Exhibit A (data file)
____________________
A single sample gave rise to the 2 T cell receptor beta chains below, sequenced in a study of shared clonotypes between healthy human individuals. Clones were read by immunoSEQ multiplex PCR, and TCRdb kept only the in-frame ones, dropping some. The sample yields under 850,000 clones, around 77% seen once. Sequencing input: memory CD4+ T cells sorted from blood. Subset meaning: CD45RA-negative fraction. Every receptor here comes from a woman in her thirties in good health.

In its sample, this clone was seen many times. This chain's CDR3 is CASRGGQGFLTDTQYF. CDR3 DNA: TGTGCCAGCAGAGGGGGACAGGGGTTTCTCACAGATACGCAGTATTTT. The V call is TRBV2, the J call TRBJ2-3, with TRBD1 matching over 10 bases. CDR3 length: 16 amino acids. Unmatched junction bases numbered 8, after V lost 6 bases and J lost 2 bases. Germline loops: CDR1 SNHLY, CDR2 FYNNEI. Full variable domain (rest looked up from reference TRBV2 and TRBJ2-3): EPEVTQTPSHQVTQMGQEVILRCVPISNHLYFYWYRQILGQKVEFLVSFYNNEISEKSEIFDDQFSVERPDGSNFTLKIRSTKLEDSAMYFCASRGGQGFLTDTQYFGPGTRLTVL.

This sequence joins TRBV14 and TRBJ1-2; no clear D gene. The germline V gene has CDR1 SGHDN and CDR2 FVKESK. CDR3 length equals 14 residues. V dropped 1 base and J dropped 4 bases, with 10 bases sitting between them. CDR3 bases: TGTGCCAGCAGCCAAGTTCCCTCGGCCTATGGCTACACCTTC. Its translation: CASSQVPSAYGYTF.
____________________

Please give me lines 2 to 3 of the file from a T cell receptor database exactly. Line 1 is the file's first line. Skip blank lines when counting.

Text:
In its sample, this clone was seen many times. This chain's CDR3 is CASRGGQGFLTDTQYF. CDR3 DNA: TGTGCCAGCAGAGGGGGACAGGGGTTTCTCACAGATACGCAGTATTTT. The V call is TRBV2, the J call TRBJ2-3, with TRBD1 matching over 10 bases. CDR3 length: 16 amino acids. Unmatched junction bases numbered 8, after V lost 6 bases and J lost 2 bases. Germline loops: CDR1 SNHLY, CDR2 FYNNEI. Full variable domain (rest looked up from reference TRBV2 and TRBJ2-3): EPEVTQTPSHQVTQMGQEVILRCVPISNHLYFYWYRQILGQKVEFLVSFYNNEISEKSEIFDDQFSVERPDGSNFTLKIRSTKLEDSAMYFCASRGGQGFLTDTQYFGPGTRLTVL.

This sequence joins TRBV14 and TRBJ1-2; no clear D gene. The germline V gene has CDR1 SGHDN and CDR2 FVKESK. CDR3 length equals 14 residues. V dropped 1 base and J dropped 4 bases, with 10 bases sitting between them. CDR3 bases: TGTGCCAGCAGCCAAGTTCCCTCGGCCTATGGCTACACCTTC. Its translation: CASSQVPSAYGYTF.